Interview by Kimmy Dumont
TEDxMileHigh sat down with Sean Buchan and Chris Washenberger during a recent Adventure to find out how Cerebral Brewing is marrying science + art, modern + ancient, and innovation + tradition.
What is Cerebral doing differently than other breweries in a market that is becoming quite saturated?
This is a tough question to answer without diving into a ton of marketing language. We are definitely aware of other breweries and the ones that are hot, not just in Denver, but everywhere. We want to make sure that we continually execute beers that we like. I think as brewers, we ride the line between doing things in a vacuum and saying “Damn, we need to make a beer like Beer x.” Our goal is to take a style or type of beer and bend and tweak it in ways that suit our palates. We want to offer you a beer that illustrates our brewing ideals.
How does history inform what you are doing at Cerebral?
History informs many aspects of the brewing here at Cerebral Brewing. We have thousands of years of predecessors that need to be considered when we develop new recipes. Among the factors that determine beer styles, there are cultural, geographical, technological and even geochemical influences that have all helped a style solidify in a certain place.
For example, Pilsner lagers were developed in the 19th Century due to a general complaint about ale quality. The people that developed Pilsner capitalized on new malting techniques from England, Bavarian brewing knowledge, locally grown hops, and it just so happened that the water in Plzen, Bohemia was very soft, which eases hop bitterness. Coincidentally, at this time, glass was becoming more and more affordable due to new manufacturing methods. All of these varied factors led to the production of a new and beautiful product that was much more accepted by drinkers and could be showcased in glass vessels that were prohibitively expensive before.
That type of example acts as a guide for us. When we approach a style, of course we want to leave our mark and apply our personal style to it but we have to look at stories like this and show the beer the respect that it and its originators deserve.
Where do you think the beer industry is headed in Denver?
I am honestly not sure. There are so many new breweries and many of the established places are in some sort of flux, whether expansion or settling into a new style set, it is hard to see what the Denver industry has in store. What I do see is the formation of a unified voice. We are a very proud group but we always talk and we are recognizing that we share many of the same growing pains and struggles. We are all pooling our experiences and knowledge to help people get through. While we are all competitors, for the most part, we are friends. It is a good place to be and I am as excited as the next person to see what happens here.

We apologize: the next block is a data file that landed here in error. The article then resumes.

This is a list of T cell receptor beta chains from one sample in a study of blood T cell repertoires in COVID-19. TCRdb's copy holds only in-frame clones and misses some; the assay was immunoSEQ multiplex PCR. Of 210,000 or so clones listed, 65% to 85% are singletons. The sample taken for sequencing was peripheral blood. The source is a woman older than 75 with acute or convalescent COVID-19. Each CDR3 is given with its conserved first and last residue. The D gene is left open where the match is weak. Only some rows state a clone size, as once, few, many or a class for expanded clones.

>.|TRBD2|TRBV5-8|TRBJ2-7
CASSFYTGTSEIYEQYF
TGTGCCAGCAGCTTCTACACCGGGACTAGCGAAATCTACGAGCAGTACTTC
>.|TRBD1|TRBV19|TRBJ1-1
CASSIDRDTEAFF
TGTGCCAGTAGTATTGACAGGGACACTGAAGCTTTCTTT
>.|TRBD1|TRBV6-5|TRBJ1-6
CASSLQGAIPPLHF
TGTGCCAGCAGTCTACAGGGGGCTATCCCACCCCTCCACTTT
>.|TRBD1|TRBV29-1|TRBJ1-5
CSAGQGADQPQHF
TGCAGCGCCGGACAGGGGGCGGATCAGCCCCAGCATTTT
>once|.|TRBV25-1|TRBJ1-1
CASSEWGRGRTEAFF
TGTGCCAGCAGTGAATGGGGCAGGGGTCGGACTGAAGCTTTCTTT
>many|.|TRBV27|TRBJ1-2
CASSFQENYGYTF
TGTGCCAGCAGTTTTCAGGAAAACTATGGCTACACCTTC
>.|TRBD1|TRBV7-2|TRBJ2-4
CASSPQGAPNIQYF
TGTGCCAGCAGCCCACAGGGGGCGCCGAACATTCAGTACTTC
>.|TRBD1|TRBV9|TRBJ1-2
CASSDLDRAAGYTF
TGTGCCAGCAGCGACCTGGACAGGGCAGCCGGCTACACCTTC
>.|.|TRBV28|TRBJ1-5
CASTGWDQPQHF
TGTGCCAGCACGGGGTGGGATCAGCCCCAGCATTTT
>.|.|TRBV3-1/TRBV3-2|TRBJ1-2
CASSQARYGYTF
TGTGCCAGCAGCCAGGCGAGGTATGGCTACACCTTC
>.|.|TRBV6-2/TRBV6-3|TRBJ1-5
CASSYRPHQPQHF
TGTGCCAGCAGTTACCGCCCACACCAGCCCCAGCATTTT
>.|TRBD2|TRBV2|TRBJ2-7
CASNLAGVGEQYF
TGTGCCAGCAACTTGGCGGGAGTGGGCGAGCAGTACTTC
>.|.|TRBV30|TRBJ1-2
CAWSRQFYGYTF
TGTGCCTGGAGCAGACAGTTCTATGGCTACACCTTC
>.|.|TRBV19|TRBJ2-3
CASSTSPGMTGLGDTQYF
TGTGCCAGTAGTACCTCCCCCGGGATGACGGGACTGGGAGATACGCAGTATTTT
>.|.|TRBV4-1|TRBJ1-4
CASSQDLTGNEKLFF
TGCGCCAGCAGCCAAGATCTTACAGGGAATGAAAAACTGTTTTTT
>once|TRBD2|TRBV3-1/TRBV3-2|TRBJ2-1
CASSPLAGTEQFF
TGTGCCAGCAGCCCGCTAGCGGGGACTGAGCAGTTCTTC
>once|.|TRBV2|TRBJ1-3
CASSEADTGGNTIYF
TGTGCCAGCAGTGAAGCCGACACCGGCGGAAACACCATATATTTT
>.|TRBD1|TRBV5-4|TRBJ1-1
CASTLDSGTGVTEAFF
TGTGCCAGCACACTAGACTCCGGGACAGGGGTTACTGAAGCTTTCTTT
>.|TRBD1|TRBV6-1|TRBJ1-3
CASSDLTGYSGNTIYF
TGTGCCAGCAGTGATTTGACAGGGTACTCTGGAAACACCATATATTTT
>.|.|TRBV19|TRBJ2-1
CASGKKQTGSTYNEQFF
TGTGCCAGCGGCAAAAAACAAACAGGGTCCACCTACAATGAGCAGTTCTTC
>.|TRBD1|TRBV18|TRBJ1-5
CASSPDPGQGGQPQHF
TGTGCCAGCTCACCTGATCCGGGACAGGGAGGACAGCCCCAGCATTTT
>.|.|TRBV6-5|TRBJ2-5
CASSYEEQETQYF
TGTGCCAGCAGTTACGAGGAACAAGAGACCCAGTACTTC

What do you hope to see for the future of your community, specifically Colfax avenue? How does Cerebral plan to contribute?
We love this area. I want to see the commercial spaces along Colfax Ave filled with awesome people doing awesome things. We know how hard it is to convince a landlord to rent to someone with no experience and we know how hard it is to pay the rent once you are in that space. We hope that developers continue to take chances and make this a hub of good food and fun places to be.
Our role is evolving, I suppose. We can’t really help fund projects or organizations but we do everything we can to accommodate neighborhood groups with a place to meet and really we want to be a place that fosters discussion about our neighborhood.
For cerebral, how do you see technology and art intersecting to make really delicious beer?
There can be no doubt that making beer is an industrial process. Every new piece of tech is interesting to us. Whether it is the newest controller interface or in-line flow meter, we salivate over weird devices that will make our beer better or make some of the heavy lifting easier. We will continue to add these things and analysis devices so we can keep a high quality and consistently manufactured product in place.
That said, brewing also takes instinct and an ability to execute a vision whose components are organic and biologically dynamic. The palette of ingredients offered to every brewer in the world is actually somewhat limited but infinite flavors and characteristics can be teased out as long as the brewer is willing to study, gain experience, and apply their technical knowledge with the care and attention that any artist is required to give their work.